We returned to Taiohae Bay the next day, as we needed internet access for a few more days. While staying there we tried diving a couple of times, but the swell had increased dramatically and most places had poor visibility and too much surge. I got in one dive by myself, which was mediocre except at the beginning. After descending I looked around for a rock to tie the dinghy too, only to see what looked like a rock swimming towards me. It was a huge stingray, 5′ across, which glided gently by. As soon as it left, two mantas showed up. One passed me and then headed right for the anchor line. Visions of the accident last year flashed in my eyes, but the ray saw the line in time, reared up to dodge it, and swam away (another advantage of using PVC is that it is bright white and wider than the three strand nylon inside it, making it more visible).
We had made reservations earlier to rent a car from Kevin, and spent a day touring the island, a reprieve from the swell. It was fun being the passenger (the car had a stick shift, and Lisa had to drive) and really interesting seeing the rest of the island. Generally good concrete roads twisted around through the jungle with lots of great views of the ocean and coastline. We stopped at a couple of sites with ruins, one of which was quite extensive and had some interesting petroglyphs and a magnificent banyan tree. We went up to the north coast first, came back to Taiohae bay for lunch, then went most of the way to the airport at the northwest end of the island, turning around after we climbed into the clouds and ran out of views. The upper elevation stuff in the later part of the day was especially interesting, this part of the island has very different flora with lots of conifers and tree ferns.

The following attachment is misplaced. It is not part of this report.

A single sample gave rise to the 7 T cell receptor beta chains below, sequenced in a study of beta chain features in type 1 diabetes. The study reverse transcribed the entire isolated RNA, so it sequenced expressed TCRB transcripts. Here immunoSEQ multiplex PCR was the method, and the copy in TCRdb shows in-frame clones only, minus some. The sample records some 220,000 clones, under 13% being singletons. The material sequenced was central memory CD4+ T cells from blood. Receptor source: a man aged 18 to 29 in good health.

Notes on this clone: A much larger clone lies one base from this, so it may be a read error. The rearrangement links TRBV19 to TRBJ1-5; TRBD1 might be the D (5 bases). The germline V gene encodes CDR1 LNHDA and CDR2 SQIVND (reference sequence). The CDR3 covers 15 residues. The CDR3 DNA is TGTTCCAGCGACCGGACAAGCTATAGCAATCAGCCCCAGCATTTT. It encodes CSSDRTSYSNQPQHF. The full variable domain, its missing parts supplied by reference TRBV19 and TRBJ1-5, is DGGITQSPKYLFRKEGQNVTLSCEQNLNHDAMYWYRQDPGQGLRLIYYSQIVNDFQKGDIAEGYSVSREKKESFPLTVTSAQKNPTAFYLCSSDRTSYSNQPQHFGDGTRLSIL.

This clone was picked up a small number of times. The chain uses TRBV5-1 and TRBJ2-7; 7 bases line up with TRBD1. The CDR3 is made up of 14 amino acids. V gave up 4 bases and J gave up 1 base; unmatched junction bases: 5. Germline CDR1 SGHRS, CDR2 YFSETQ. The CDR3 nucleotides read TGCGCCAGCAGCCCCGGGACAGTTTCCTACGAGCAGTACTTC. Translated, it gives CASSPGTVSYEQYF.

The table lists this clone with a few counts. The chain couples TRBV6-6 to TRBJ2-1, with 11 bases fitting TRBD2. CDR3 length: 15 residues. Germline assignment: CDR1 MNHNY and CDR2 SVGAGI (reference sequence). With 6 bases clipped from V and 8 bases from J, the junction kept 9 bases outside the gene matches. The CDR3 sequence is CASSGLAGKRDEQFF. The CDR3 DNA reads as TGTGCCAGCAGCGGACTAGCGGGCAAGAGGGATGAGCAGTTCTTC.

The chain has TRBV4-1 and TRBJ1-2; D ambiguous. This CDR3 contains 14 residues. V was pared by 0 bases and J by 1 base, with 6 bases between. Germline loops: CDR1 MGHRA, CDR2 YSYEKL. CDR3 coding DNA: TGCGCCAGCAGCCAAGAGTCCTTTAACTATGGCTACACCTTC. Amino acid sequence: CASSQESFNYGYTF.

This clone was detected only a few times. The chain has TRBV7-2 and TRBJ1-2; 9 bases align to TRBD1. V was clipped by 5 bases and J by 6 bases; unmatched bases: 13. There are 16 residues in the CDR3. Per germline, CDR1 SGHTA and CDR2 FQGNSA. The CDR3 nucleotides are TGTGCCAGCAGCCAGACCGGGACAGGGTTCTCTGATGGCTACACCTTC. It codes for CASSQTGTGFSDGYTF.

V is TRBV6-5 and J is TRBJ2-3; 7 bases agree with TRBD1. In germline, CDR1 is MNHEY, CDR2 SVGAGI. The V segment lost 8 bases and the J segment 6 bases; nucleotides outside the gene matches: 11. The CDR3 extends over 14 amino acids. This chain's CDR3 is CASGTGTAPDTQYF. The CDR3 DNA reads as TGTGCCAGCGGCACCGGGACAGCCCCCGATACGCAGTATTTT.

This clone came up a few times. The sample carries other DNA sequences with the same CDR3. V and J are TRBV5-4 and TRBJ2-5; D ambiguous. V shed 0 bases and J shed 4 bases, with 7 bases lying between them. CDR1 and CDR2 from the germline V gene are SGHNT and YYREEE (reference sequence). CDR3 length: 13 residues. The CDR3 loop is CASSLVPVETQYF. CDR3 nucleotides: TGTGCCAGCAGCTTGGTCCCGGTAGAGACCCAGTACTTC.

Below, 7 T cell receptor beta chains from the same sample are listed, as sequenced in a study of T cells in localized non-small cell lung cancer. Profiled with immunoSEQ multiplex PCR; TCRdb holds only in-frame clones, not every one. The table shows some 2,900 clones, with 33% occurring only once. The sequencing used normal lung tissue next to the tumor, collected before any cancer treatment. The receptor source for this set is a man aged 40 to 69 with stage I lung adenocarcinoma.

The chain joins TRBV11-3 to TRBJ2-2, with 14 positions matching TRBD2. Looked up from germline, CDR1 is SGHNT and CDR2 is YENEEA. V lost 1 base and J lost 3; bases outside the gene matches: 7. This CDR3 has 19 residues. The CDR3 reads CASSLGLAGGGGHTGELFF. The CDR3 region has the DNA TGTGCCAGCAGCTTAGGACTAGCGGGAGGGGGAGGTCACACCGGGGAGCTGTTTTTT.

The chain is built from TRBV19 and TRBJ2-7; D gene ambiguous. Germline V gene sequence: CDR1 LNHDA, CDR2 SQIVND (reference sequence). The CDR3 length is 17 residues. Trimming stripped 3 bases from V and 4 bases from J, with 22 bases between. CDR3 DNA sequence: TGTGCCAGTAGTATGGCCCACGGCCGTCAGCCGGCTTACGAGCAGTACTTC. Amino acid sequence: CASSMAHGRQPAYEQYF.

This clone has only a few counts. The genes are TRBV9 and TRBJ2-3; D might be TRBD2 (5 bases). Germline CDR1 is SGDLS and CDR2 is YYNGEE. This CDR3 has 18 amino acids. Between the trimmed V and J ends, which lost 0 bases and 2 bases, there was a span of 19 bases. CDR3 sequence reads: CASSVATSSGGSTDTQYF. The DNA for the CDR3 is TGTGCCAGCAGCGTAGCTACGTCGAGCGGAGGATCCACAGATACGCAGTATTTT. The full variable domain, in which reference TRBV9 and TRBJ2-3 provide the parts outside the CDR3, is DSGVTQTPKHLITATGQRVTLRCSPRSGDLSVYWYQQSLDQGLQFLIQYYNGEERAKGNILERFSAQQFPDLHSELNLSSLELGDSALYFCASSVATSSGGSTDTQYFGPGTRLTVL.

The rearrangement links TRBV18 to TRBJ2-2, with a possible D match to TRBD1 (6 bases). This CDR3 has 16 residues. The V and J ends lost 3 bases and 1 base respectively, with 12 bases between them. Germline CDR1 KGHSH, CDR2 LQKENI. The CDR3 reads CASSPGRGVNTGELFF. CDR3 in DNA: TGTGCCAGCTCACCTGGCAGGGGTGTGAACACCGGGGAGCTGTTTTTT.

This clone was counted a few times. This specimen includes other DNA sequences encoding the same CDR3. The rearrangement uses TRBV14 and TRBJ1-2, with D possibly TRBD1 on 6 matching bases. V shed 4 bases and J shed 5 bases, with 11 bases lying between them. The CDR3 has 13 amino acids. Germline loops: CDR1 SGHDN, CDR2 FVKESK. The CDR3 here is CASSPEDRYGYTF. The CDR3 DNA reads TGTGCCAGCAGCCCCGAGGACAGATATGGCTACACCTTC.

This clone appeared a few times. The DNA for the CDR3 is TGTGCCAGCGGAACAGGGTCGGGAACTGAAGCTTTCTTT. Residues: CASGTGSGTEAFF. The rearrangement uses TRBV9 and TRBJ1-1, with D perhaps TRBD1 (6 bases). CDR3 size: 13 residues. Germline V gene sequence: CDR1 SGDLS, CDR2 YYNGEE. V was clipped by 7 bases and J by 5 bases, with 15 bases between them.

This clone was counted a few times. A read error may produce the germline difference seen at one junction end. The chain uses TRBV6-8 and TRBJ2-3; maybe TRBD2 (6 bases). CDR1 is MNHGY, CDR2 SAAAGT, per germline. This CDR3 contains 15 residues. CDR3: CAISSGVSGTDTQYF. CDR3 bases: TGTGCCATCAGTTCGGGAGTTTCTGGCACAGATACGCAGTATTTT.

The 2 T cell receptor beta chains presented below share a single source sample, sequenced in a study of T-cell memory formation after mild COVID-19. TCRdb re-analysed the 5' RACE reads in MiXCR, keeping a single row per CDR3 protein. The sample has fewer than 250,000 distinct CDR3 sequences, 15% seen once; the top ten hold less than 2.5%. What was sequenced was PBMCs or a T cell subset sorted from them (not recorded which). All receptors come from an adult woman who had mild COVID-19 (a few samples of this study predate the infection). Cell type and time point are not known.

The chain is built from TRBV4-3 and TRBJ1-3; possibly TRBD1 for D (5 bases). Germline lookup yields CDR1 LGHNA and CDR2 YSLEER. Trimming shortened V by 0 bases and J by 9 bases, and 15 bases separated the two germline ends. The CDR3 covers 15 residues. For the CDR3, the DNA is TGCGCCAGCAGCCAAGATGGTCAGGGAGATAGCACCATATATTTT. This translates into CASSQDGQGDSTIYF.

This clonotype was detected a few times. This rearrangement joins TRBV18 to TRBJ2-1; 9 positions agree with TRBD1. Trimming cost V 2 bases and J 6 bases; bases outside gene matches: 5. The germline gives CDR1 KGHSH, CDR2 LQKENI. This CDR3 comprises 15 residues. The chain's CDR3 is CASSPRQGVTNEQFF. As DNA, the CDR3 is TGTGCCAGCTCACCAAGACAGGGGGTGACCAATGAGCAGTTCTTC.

After returning the car we again had nothing to do in the bay. We left the next afternoon for Bahie Controleur, a few miles to the east. I was interested in diving here, but I mostly wanted to surf. We’d seen one promising break in the western lobe on the drive, and heard about a good longboard break in the middle lobe. We anchored in the western lobe, alone except for some goats and pigs along the shoreline. I went paddlesurfing a bit nearby, and checked out the much nicer break in the middle lobe by dinghy, but it was too late in the day to try surfing there.